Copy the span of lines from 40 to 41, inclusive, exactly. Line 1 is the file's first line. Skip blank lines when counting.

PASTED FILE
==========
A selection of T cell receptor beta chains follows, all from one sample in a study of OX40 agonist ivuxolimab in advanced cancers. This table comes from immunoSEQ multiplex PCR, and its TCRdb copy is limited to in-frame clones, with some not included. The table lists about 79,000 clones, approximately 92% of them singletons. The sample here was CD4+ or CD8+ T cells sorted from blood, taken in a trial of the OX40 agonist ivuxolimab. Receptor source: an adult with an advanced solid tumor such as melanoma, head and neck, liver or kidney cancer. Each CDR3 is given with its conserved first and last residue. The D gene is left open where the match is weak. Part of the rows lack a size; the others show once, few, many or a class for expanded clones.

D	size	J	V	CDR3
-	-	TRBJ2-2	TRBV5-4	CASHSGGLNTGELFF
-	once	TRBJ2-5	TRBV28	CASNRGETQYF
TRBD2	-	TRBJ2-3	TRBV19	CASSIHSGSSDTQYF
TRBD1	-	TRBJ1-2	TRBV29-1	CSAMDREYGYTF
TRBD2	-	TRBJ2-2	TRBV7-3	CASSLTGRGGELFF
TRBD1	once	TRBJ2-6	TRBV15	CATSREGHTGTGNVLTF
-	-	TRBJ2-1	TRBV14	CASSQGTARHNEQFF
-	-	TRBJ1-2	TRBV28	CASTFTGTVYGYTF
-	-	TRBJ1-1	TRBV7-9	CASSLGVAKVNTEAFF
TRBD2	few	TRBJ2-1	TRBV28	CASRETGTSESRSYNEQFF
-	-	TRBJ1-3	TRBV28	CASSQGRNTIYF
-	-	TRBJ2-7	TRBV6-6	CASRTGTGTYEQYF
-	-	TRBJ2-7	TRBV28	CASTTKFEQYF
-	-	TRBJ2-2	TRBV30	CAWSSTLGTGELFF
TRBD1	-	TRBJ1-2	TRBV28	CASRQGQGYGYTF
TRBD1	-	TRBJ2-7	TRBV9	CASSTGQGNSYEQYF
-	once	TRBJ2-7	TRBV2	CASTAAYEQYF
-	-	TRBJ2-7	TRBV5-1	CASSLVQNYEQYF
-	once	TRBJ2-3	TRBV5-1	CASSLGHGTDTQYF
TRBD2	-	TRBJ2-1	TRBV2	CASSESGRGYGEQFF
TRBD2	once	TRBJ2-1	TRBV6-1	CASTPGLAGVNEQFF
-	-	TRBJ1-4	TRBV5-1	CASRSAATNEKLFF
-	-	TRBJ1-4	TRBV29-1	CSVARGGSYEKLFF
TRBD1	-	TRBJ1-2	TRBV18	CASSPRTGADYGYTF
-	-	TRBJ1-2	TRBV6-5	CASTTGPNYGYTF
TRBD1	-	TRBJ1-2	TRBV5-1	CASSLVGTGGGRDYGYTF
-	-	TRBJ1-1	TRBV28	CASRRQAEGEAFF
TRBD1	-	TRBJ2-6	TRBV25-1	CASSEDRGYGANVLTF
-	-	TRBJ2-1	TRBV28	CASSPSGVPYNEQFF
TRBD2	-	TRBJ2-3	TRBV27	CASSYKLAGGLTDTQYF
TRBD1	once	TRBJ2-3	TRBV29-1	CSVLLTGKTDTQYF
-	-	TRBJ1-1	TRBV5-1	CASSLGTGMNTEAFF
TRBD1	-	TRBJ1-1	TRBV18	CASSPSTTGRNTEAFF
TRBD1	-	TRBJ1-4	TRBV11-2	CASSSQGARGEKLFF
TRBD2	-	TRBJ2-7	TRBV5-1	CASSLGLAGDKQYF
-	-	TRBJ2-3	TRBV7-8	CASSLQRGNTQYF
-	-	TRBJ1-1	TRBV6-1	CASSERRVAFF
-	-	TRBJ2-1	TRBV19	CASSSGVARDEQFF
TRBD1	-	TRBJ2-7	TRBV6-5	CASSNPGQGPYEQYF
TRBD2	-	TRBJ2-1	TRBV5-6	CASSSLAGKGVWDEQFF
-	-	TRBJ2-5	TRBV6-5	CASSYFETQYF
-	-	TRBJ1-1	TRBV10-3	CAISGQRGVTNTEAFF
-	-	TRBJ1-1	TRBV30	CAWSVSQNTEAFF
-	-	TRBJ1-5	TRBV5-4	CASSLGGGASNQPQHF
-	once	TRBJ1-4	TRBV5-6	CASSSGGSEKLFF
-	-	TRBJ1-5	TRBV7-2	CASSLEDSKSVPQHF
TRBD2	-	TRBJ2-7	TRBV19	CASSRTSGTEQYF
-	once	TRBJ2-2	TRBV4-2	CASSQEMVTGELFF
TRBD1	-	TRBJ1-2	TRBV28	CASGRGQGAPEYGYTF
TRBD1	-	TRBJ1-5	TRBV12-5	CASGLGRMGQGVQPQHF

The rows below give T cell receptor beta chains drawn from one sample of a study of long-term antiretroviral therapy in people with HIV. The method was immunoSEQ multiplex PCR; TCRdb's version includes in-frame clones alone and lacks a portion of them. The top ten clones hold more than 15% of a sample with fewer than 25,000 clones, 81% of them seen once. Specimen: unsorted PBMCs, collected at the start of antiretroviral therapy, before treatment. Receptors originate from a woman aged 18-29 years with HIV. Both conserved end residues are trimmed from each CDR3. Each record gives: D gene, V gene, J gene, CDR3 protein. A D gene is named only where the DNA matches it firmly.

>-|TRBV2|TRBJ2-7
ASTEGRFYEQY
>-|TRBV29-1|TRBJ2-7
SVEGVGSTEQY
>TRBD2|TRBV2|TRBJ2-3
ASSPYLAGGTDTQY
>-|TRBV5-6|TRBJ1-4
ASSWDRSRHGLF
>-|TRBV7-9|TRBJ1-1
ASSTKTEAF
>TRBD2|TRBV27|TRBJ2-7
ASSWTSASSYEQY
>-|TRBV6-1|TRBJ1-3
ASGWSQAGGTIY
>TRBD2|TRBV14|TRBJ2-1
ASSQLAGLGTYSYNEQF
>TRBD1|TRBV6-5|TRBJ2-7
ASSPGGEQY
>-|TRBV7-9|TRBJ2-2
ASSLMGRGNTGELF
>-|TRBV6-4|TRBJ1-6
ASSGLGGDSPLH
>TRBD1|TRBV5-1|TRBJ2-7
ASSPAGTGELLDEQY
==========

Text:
-	-	TRBJ2-1	TRBV19	CASSSGVARDEQFF
TRBD1	-	TRBJ2-7	TRBV6-5	CASSNPGQGPYEQYF